This helpsheet provides further guidance on the application of the Fundamental Principles and Standards when dealing with the day-to-day work of completing tax returns, including the issues of: responsibilities; materiality; disclosure and approval.
For the purposes of this guidance, the term ‘return’ includes any document or online submission of data that is prepared on behalf of the client for the purposes of disclosing to any taxing authority details that are to be used in the calculation of tax due by a client or a refund of tax due to the client or for other official purposes and, for example, includes:
- Self-assessment returns for income or corporation tax;
- VAT and Customs returns;
- PAYE returns;
- Inheritance tax returns;
- Returns or claims in respect of any other tax or duties where paid to the UK Government or any authority, such as a devolved government.
A letter giving details in respect of a return or as an amendment to a return including, for example, any voluntary disclosure of an error should be dealt with as if it was a return.
The taxpayer has primary responsibility to submit correct and complete returns to the best of their knowledge and belief. The return may include reasonable estimates where necessary. It follows that the final decision as to whether to disclose any issue is that of the client.
A member who prepares a return on behalf of a client is responsible to the client for the accuracy of the return based on the information provided.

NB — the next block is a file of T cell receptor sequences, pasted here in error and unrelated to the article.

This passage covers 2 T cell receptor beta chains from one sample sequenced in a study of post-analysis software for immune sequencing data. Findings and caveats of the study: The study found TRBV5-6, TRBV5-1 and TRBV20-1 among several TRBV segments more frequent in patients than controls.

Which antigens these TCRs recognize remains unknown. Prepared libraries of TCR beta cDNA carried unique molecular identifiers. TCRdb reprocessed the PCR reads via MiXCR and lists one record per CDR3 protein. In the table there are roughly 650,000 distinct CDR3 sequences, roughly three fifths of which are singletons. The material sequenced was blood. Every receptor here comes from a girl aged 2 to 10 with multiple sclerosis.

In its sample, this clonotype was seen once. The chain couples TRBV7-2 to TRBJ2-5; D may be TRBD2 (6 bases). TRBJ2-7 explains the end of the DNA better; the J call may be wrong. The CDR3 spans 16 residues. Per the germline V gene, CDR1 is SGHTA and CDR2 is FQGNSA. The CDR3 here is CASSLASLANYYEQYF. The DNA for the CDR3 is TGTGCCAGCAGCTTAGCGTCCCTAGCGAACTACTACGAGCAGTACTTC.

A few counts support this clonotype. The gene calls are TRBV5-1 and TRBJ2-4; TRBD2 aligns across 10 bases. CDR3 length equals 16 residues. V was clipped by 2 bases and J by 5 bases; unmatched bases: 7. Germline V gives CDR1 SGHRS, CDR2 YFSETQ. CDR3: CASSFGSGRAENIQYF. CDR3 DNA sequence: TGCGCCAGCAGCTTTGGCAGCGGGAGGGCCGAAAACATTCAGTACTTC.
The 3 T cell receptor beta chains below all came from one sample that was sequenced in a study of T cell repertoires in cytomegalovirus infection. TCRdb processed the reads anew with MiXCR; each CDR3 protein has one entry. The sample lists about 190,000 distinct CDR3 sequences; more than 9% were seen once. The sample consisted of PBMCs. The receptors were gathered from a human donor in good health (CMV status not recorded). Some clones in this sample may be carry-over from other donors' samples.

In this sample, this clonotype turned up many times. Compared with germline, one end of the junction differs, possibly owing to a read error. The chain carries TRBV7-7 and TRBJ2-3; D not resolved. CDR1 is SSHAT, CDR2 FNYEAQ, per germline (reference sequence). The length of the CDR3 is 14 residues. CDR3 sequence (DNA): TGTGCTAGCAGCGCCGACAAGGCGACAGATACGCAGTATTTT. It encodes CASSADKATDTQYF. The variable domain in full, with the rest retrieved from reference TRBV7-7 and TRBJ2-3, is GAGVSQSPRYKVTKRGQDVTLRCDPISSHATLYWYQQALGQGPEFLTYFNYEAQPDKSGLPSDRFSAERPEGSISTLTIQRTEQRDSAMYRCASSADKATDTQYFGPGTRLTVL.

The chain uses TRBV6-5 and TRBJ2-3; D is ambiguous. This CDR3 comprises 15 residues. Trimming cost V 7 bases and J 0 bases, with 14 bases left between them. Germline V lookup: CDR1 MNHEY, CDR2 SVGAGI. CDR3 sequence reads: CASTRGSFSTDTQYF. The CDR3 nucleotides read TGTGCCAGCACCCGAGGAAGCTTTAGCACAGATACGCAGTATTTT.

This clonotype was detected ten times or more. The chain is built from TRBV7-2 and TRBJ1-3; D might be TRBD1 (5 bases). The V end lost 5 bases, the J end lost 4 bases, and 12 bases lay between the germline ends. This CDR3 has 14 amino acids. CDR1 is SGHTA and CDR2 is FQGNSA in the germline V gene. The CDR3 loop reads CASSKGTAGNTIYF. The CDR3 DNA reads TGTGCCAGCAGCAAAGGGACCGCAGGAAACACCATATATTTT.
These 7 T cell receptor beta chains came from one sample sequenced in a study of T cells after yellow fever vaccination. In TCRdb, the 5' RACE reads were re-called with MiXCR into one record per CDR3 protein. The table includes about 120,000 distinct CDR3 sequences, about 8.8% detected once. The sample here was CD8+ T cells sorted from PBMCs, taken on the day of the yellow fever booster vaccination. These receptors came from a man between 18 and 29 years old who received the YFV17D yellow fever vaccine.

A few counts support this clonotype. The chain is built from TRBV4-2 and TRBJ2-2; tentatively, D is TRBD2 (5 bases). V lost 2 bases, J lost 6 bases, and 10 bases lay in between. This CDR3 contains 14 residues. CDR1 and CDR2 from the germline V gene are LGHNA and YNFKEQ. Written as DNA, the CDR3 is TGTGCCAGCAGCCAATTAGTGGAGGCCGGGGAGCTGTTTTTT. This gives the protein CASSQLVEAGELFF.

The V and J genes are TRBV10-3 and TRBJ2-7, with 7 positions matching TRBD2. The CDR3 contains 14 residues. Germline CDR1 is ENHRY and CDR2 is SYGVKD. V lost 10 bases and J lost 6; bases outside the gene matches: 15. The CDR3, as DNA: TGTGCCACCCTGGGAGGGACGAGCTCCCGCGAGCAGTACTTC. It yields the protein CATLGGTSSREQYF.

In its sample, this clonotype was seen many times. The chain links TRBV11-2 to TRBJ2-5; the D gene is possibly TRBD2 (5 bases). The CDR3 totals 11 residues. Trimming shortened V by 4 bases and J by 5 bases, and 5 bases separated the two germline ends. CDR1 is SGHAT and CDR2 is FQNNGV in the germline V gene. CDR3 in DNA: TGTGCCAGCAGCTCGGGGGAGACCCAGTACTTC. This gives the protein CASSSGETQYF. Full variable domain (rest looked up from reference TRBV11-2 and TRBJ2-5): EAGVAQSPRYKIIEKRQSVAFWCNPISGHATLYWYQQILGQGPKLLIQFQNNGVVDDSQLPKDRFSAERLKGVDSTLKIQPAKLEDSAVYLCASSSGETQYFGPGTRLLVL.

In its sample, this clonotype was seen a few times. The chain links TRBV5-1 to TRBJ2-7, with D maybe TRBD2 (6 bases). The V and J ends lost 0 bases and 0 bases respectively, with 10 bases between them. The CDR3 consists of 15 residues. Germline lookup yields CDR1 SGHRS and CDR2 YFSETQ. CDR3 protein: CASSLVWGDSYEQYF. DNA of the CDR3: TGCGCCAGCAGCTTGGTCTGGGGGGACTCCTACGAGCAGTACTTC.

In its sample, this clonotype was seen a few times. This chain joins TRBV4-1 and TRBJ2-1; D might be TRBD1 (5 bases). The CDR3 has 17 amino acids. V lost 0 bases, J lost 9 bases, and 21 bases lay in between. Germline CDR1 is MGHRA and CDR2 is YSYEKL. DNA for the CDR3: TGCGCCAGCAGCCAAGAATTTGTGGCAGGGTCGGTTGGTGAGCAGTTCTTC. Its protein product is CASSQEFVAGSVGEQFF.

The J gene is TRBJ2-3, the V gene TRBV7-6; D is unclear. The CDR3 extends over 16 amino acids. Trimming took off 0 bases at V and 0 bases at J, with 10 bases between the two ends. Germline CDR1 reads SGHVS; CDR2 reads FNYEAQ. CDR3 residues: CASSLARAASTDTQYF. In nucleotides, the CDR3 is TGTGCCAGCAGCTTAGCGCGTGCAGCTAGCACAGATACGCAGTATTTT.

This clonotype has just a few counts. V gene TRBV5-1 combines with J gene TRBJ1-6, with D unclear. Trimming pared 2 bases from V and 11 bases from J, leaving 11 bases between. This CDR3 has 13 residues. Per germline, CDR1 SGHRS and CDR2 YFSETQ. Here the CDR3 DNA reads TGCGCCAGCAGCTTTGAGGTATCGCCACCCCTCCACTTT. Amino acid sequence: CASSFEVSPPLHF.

In dealing with HMRC in relation to a client’s tax affairs a member must bear in mind their duty of confidentiality to the client and that they are acting as the agent of their client. He has a duty to act in the best interests of their client.
A member must act in good faith in dealings with HMRC in accordance with the fundamental principle of integrity. In particular, the member must take reasonable care and exercise appropriate professional scepticism when making statements or asserting facts on behalf of a client. Where acting as a tax agent, a member is not required to audit the figures in the books and records provided or verify information provided by a client or by a third party. A member should take care not to be associated with the presentation of facts they know or believes to be incorrect or misleading nor to assert tax positions in a tax return which they consider have no sustainable basis.
When a member is communicating with HMRC, they should consider whether they need to make it clear to what extent they are relying on information which has been supplied by the client or a third party.
Whether an amount is to be regarded as material depends upon the facts and circumstances of each case.